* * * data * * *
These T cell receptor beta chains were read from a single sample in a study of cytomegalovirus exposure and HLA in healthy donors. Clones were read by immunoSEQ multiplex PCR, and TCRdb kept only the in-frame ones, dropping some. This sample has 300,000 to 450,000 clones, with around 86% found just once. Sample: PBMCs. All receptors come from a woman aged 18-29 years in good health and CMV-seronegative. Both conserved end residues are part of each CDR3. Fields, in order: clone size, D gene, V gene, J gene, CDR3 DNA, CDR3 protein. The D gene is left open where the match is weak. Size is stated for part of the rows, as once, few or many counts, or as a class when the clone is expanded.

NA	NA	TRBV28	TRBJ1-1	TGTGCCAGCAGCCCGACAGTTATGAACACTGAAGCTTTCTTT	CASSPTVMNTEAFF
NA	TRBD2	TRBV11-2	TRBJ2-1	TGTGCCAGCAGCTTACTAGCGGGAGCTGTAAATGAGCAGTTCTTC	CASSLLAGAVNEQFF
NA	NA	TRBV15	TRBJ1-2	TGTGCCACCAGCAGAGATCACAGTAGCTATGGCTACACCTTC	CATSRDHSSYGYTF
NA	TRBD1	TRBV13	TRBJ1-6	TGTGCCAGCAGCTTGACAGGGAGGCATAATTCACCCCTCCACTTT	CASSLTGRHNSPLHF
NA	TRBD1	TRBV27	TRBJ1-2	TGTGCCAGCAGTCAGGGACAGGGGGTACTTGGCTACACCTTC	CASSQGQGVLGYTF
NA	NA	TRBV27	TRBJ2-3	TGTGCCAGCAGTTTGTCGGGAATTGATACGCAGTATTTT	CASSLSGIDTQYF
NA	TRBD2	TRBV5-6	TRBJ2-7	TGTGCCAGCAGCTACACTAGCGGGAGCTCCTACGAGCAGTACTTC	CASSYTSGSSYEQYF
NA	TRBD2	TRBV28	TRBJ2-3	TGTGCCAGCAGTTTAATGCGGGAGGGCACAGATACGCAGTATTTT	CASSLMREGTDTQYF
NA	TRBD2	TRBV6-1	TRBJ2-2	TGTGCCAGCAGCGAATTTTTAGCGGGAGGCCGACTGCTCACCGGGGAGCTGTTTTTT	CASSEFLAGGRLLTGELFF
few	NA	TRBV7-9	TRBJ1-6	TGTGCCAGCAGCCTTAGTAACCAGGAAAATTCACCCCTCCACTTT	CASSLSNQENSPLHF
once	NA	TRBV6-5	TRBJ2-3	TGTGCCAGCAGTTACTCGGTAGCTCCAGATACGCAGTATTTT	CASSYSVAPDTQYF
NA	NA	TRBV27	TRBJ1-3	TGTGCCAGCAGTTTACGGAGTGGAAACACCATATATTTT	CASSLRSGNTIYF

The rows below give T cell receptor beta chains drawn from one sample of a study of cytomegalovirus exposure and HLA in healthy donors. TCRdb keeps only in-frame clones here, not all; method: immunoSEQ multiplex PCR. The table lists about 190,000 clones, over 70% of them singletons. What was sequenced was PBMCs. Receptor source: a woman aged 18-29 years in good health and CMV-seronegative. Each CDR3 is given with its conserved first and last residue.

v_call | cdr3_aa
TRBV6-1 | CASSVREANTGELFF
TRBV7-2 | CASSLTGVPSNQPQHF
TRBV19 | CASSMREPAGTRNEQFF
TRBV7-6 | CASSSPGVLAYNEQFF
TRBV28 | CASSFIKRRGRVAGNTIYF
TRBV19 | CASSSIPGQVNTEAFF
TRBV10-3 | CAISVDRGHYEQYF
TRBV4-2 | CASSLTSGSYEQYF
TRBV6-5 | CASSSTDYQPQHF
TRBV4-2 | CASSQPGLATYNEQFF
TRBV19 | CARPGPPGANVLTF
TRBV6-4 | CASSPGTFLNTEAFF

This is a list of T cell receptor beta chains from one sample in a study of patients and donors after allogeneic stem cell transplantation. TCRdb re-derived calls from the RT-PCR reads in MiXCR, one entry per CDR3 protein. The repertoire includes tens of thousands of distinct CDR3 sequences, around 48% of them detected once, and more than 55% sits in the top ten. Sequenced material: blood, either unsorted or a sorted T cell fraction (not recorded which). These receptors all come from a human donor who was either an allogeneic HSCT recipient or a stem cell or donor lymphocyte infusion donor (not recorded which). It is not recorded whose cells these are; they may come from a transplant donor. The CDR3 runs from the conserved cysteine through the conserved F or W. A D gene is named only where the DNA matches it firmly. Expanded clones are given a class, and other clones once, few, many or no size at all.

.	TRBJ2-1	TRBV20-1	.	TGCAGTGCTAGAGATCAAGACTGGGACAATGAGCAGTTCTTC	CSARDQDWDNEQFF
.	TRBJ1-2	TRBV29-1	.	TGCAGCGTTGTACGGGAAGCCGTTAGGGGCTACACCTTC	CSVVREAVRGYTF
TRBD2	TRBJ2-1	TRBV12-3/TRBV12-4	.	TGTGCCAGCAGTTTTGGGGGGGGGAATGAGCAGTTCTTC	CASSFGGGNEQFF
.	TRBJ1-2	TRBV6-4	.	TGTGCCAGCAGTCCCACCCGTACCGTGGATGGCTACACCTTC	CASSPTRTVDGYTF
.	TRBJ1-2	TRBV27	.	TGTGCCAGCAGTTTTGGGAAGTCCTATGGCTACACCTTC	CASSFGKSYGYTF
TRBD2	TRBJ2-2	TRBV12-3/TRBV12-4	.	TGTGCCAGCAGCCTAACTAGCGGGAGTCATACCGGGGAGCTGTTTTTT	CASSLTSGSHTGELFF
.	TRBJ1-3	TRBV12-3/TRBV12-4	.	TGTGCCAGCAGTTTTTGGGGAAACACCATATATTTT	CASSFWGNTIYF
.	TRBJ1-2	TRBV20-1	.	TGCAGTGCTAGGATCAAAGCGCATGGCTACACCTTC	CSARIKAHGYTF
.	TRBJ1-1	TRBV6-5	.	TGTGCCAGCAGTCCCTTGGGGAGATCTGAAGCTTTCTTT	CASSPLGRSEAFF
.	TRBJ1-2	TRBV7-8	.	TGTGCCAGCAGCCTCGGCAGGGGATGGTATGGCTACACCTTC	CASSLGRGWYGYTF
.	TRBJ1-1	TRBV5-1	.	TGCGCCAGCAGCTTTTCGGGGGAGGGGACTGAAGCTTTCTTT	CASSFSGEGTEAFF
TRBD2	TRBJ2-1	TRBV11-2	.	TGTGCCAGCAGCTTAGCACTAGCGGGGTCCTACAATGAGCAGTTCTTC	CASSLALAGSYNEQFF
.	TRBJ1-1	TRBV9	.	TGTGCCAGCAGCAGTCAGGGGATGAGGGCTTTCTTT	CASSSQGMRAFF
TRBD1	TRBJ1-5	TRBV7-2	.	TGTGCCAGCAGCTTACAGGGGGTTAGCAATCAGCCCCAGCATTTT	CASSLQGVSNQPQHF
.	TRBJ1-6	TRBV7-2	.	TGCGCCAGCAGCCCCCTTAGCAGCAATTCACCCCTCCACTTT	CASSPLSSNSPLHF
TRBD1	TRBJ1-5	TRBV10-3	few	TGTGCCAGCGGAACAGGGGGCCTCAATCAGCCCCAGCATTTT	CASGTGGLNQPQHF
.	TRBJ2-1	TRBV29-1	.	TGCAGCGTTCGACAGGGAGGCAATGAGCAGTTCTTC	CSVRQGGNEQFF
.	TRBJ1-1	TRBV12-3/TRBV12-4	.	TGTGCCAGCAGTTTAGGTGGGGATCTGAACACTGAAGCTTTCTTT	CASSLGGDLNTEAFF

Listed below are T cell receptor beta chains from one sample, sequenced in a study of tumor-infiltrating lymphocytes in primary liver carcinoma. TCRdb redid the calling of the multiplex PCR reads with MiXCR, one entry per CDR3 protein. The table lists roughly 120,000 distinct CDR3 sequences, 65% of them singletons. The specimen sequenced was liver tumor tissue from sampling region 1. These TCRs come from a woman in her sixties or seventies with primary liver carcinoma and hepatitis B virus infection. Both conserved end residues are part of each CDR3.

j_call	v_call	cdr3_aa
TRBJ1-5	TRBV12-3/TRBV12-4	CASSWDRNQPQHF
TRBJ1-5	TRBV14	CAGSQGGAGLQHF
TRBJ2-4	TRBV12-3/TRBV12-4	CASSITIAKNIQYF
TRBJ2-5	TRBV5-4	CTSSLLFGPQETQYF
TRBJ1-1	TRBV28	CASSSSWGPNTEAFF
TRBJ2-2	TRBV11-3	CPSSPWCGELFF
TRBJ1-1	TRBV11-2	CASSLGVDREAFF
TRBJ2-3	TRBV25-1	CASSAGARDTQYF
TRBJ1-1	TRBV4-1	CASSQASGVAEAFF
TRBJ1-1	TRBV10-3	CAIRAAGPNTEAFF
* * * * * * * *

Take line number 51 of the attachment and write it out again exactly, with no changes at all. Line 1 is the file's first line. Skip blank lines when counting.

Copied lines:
TRBJ2-4	TRBV12-3/TRBV12-4	CASSITIAKNIQYF